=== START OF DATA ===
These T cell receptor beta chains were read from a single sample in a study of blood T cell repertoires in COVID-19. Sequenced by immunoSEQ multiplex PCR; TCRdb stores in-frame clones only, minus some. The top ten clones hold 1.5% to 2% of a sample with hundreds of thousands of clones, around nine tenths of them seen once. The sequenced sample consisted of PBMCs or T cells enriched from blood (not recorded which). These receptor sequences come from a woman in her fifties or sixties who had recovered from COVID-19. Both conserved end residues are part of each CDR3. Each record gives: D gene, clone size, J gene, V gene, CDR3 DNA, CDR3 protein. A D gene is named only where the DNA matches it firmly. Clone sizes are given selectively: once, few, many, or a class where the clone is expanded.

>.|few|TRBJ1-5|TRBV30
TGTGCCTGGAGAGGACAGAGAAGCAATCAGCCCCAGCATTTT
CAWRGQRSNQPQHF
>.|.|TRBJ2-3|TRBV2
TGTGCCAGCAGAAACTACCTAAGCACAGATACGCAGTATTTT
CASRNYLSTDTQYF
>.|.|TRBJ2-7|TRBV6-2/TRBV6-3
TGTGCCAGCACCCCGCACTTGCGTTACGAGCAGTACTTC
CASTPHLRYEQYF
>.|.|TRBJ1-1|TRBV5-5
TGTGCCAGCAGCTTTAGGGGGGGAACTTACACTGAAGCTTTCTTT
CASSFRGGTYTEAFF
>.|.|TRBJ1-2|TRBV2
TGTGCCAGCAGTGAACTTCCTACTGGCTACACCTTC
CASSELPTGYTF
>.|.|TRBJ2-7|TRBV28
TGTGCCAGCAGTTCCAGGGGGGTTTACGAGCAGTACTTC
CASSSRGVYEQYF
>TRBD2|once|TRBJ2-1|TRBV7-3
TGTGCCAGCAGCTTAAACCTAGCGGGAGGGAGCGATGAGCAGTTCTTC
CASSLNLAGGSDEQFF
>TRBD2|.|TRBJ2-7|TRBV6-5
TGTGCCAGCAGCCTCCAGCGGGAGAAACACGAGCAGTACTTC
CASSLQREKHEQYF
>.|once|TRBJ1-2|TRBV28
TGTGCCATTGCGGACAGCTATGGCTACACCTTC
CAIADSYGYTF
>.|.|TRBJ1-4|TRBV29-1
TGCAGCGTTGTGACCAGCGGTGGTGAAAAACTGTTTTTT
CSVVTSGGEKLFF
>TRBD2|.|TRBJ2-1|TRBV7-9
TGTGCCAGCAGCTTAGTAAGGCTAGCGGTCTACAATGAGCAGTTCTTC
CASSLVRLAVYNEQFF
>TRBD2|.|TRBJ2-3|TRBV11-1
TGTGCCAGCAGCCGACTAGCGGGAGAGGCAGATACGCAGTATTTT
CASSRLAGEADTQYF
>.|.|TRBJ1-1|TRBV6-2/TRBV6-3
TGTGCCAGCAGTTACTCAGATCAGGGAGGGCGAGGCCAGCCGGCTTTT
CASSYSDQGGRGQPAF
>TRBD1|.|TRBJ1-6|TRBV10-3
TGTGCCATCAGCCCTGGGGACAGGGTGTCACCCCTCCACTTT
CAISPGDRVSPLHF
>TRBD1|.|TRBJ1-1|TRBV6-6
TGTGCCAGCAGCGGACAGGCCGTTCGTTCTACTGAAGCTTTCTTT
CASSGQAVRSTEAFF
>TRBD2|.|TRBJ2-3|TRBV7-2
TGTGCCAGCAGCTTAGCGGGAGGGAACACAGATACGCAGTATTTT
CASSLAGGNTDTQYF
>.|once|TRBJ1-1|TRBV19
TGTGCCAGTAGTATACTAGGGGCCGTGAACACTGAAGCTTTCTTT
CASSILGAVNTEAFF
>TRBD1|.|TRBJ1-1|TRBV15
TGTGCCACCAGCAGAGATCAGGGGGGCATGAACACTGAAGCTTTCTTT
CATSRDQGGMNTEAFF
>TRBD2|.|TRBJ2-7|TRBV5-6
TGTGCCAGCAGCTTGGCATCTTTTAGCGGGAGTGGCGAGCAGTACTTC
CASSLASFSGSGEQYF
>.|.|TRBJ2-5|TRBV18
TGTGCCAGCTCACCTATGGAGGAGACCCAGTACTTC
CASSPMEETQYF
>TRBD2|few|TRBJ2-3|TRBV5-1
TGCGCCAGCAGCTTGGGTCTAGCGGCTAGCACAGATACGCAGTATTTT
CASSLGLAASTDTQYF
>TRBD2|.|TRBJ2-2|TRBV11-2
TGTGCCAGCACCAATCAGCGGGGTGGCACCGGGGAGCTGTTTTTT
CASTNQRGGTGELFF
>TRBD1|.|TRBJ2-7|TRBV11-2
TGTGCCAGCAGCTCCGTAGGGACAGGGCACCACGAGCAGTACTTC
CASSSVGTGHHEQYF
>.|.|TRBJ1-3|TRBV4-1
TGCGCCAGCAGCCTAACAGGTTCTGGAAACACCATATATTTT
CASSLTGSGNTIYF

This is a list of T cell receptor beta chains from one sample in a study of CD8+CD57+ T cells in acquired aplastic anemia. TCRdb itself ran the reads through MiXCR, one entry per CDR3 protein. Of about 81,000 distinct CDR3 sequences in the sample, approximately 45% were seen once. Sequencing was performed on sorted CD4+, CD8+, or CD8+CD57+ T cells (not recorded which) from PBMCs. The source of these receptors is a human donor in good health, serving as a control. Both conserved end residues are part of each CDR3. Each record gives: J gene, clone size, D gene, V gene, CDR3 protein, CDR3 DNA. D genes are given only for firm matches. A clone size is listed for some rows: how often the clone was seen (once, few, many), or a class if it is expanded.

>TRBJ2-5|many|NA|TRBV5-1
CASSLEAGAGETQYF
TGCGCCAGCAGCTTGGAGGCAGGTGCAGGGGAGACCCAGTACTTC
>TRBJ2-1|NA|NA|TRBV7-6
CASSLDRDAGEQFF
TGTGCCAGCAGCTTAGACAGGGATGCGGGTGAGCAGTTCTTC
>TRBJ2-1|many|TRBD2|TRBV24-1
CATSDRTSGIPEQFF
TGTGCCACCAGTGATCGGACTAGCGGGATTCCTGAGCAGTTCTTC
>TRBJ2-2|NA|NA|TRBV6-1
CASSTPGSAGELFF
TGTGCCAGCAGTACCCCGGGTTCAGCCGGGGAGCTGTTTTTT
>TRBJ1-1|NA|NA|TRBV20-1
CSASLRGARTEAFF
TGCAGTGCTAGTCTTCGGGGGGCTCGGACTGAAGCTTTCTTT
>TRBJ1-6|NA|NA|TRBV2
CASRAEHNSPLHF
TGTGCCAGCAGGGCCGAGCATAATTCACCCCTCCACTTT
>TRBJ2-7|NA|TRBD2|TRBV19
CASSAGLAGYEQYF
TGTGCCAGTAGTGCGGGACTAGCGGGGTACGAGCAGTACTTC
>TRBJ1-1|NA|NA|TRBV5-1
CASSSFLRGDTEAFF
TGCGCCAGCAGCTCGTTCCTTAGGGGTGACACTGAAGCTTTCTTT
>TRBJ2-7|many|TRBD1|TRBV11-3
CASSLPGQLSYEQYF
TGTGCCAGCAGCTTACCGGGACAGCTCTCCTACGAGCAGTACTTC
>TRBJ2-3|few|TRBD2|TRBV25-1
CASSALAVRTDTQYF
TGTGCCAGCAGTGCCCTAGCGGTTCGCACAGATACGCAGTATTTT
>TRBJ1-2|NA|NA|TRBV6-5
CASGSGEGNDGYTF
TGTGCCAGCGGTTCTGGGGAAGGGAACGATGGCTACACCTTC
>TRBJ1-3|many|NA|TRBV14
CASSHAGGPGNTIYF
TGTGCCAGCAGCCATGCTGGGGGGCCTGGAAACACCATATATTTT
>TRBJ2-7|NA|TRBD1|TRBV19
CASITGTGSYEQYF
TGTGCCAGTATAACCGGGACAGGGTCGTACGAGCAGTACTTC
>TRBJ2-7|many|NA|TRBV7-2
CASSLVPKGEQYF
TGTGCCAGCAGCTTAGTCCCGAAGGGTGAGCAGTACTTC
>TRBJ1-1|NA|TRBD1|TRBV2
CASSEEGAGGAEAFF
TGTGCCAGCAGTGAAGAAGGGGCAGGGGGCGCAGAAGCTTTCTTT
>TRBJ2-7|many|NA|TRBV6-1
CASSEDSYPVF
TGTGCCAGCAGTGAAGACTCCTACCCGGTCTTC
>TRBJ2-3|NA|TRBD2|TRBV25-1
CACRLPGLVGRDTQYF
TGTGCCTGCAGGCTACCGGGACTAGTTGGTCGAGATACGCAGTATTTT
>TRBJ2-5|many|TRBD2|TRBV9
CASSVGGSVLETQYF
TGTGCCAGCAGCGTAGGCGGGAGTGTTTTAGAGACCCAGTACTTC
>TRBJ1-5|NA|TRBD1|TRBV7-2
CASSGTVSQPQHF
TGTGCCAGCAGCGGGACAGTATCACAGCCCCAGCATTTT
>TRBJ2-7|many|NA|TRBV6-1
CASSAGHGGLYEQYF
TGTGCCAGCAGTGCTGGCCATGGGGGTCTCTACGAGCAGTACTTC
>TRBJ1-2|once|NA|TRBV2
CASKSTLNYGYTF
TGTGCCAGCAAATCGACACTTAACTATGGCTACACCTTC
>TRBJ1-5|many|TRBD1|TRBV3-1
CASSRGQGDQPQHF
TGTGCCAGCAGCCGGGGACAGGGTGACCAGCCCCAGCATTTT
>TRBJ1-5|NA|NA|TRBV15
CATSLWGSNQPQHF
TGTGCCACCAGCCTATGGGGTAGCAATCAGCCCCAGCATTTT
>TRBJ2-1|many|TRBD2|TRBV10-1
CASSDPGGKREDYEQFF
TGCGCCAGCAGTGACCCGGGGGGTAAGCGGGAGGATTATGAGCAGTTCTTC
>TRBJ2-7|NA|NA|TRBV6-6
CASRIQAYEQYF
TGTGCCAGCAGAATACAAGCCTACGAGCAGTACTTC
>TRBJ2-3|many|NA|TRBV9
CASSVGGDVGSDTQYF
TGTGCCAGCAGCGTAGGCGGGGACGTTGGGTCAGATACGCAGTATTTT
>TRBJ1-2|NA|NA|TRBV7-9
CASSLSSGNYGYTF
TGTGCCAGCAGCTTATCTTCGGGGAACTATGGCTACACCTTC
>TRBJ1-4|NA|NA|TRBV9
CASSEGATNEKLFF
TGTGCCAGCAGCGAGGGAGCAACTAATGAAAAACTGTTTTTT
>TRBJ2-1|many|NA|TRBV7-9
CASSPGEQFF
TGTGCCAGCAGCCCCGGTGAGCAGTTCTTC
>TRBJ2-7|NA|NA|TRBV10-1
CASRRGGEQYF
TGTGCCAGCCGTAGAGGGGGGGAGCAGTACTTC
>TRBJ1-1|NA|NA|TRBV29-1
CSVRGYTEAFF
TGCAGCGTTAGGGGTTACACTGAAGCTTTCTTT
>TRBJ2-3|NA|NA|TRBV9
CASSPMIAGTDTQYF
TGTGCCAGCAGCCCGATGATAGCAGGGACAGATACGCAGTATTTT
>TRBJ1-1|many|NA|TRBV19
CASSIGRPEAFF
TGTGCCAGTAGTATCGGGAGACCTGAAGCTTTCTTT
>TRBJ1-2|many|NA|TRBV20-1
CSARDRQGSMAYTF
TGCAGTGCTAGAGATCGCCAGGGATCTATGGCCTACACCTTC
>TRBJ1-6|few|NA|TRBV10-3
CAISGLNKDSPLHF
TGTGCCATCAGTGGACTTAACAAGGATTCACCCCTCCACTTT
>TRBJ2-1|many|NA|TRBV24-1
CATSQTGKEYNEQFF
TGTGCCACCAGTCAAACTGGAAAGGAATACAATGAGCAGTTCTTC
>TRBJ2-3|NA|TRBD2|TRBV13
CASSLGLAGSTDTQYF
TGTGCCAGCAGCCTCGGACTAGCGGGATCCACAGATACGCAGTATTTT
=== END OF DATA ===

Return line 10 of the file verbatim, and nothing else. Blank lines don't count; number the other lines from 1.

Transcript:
CASTPHLRYEQYF